Is anyone else’s garden swimming in herbs? Our garden is going nuts, most notably, our parsley. I love growing parsley because I find recipes never call for very much and then I’m always left with a massive bunch that I … Continue reading
Everyone has that meal that makes their mouth sing. For Andrew, it’s likely a warm cookie bottom sundae. For me, it’s the combination of tomato, soft fior di latte cheese, basil, and balsamic vinegar. This salad is my absolute favourite … Continue reading
Admittedly, I have taken better photos. Lesson: pretending there is good lighting when there is a one way street to a cheesy photo. Also, parsley garnishes? BUT, I have not made a better hummus than the recipe that follows. … Continue reading
It hasn’t exactly been a blazing hot summer here in Southwestern Ontario. When I think of August my mind wanders to biting into a piece of watermelon as means of refreshment and relief from the sticky summer air. This past … Continue reading
This is delicious. It certainly is not fancy. It certainly is a lil’ bit indulgent. It’s quick. It requires little skill. This meal combines familiar flavours with melted cheese. As a result, this recipe is perfect comfort. Spicy, spicy comfort. I … Continue reading
Winter is getting old. I know, I know. So too is weather commentary. Sometimes, however, a daytime snowstorm extends your commute to beyond expectations. And sometimes, you’d like to come home to a dinner that can be prepared easily, quickly, … Continue reading
I remember how I felt after I made this soup for the first time. I was in awe that such flavours could be developed in my little kitchen. I felt like I had made something truly special and humbled that … Continue reading
Okay. Go make pulled pork…and then come back and make these nachos. They will blow your mind.
Serve with guac, this salsa, and a sports match.
Don’t measure…just trust your belly.
1 bag of tortilla chips
Leftover pulled pork
Shredded cheddar cheese (don’t skimp. We’re talkin’ nachos here, folks.)
Your favourite nacho toppings.
We used: diced peppers, diced and sliced jalapenos, diced tomatoes, and red onion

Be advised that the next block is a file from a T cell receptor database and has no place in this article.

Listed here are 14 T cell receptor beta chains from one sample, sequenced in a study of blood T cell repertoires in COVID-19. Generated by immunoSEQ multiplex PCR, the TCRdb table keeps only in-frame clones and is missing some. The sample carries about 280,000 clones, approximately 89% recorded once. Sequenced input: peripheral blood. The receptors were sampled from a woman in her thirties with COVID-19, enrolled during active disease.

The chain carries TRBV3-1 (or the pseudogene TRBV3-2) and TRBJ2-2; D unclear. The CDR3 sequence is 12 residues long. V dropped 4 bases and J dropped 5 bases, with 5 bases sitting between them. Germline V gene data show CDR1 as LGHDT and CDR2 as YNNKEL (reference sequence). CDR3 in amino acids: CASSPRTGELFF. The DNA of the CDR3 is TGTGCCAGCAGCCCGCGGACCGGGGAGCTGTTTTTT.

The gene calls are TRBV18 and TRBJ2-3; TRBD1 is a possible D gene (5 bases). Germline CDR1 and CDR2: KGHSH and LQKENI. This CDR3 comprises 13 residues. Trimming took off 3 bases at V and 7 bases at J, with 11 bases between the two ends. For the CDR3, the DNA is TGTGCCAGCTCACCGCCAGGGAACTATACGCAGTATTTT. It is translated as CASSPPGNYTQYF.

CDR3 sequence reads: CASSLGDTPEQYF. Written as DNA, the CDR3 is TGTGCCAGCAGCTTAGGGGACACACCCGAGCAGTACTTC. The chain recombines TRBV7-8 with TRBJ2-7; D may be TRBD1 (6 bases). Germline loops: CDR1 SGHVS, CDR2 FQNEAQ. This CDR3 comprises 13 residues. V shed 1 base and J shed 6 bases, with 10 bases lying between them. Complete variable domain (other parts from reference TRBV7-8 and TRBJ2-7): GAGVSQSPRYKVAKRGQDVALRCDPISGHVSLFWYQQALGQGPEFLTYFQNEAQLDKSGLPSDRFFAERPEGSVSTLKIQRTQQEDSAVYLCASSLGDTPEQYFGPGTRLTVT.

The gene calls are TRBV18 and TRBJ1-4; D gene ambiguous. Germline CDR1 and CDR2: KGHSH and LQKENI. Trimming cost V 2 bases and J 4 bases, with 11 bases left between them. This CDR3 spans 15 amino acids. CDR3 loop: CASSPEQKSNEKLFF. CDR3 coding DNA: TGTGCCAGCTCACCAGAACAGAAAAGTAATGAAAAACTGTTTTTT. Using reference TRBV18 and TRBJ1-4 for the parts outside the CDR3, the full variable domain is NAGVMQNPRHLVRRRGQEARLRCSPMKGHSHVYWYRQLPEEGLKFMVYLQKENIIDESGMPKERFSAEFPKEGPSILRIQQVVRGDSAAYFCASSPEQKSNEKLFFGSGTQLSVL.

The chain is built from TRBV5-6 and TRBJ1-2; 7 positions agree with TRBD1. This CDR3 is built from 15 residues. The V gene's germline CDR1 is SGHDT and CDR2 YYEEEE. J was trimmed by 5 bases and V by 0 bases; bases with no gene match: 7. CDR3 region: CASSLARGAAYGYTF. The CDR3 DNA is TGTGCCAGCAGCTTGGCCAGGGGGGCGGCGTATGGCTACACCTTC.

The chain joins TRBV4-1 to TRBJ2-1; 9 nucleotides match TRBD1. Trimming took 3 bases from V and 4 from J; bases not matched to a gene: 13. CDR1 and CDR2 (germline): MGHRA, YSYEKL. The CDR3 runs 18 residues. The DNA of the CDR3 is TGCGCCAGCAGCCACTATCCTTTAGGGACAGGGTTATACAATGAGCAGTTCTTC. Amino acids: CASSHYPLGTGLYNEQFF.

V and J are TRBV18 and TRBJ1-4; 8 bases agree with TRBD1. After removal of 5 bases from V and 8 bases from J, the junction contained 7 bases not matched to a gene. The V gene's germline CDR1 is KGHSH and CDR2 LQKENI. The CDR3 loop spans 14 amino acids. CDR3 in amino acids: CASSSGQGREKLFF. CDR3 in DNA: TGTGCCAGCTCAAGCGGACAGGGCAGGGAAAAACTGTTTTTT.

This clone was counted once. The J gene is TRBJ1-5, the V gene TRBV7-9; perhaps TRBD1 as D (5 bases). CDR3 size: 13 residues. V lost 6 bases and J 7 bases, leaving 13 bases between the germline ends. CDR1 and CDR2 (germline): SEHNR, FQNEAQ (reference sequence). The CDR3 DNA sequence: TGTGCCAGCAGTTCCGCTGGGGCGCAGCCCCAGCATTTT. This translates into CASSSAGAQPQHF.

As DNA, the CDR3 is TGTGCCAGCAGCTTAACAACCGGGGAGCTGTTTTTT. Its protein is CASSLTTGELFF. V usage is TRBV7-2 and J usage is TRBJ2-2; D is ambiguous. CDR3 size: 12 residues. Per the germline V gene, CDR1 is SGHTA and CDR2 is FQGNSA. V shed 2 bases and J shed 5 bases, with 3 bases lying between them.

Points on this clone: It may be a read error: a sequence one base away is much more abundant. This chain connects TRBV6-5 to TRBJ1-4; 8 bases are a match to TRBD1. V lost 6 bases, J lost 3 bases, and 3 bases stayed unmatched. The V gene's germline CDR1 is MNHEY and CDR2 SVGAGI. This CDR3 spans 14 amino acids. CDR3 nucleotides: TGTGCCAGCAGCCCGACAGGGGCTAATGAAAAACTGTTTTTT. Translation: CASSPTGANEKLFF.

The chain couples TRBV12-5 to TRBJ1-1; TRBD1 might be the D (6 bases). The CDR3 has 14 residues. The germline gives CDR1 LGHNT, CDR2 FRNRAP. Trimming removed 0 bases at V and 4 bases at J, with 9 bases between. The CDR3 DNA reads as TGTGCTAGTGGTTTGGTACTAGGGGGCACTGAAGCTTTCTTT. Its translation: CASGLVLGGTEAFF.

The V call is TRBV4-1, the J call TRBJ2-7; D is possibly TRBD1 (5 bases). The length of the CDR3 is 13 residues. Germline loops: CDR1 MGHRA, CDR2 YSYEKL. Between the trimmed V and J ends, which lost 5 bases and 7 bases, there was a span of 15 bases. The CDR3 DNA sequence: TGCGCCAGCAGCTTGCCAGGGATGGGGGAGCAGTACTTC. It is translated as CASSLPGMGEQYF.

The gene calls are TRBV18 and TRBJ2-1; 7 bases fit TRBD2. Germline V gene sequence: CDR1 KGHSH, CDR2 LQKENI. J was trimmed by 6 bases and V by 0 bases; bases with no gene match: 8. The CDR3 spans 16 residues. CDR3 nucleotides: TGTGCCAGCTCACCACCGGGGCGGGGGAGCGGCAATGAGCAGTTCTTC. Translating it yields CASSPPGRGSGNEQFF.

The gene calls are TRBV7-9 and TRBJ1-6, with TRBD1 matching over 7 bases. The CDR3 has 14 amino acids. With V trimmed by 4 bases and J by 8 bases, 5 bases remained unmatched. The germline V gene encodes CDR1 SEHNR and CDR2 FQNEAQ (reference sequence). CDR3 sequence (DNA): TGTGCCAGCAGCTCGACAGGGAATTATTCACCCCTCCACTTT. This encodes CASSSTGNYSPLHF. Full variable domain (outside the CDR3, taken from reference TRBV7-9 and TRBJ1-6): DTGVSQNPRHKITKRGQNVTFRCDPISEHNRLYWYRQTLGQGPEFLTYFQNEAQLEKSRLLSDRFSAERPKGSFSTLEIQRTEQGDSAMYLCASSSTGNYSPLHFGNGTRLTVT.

Sometimes I get bored with the same old formula of meat + starch + vegetable = dinner. I love having a bunch of simple, small plates to pick and choose from. This is another reason why finding Dolcetto in Montreal was so exciting (see: this post for more details).
This dinner was a spread of prosciutto, ham, roasted red and yellow peppers, and crostini topped with ricotta and a tomato basil mixture. The highlight of this dinner, and the only one that might benefit from a recipe post, was the crostini. Use it for this purpose, or as a stand-alone appetizer
This was a really fun dinner shake up, and is completely doable on a weeknight. It’s a way to slow down, have dinner last a little longer and spend a little more time with your favourite company. Best served outside (in my opinion!), so hurry before the summer evenings quickly turn into autumn nights. Bring wine.
Crostini with Ricotta with Tomato Basil Topping
1 cup ricotta cheese
salt and pepper to taste
1 demi-baguette, sliced
olive oil, for brushing
1 pint grape tomatoes, halved/quartered
¼ cup red onion, finely diced
1 clove of garlic, grated/finely minced
several leaves of basil, thinly sliced
1-2 tablespoons olive oil
salt and pepper to taste
- Combine ricotta and salt and pepper, lightly whipping with a spoon. Get creative here; add herbs and seasonings as desired!
- Combine tomatoes, red onion, garlic, basil, olive oil and salt and pepper. Set aside
- Preheat the oven to 400F. Brush one side of each slice of bread with olive oil and place on a baking sheet. Toast until lightly golden, about 5-7 minutes or so. Watch closely.
- Assembly: spread desired amount of ricotta on toast and top with tomato-basil mixture.
Hummus is a frequent flyer in our kitchen. It is so quick, inexpensive, portable, and nutritious – it is hard not to justify making it at least monthly.
Until we obtained a food processor we (by ‘we’ I mean Andrew; I do not have the patience) would use an immersion blender to make hummus. It was tedious, I hear, but I suppose it worked. The food processor makes this such a dream that you can quite literally pull it together in minutes and have lunch for the week.
The recipe below is our go-to and the roast sweet potato addition is one of many variations that we have tried. If sweet potato is not your thing, switch it out for avocado or roasted red peppers, and replace the cumin with cilantro or herb/spice of your preference. Or just have it naked.
1 medium sweet potato
1 can chickpeas (low sodium, if possible)
2-4 tablespoons of tahini
3 tablespoons olive oil, plus additional for serving
Zest and juice of 1 lemon
1 clove of garlic
1 teaspoon cumin (more, or less to taste)
Salt and pepper to taste
- Preheat oven to 400°F
- Poke holes in the sweet potato with a fork. Wrap in tinfoil. Bake in oven for about an hour, or until softened. Remove from foil and slice in half to permit faster cooling. Allow to cool.
- Combine chickpeas, tahini, olive oil, lemon juice and zest, garlic, cumin, and salt and pepper in a food processor. Spoon cooled sweet potato from skin into food processor. If you’re like me, you will eat the skin.
- Run on low until smooth, scraping down the sides as necessary. Don’t rush this step – I find at least 3-4 minutes provides a nice and smooth hummus. If you prefer a smoother dip, add more olive oil as desired. Serve in a dish with a dash of olive oil and a sprinkling of cumin. Enjoy with cut vegetables and pita bread.
Adapted from Chef Michael Smith – Chef at Home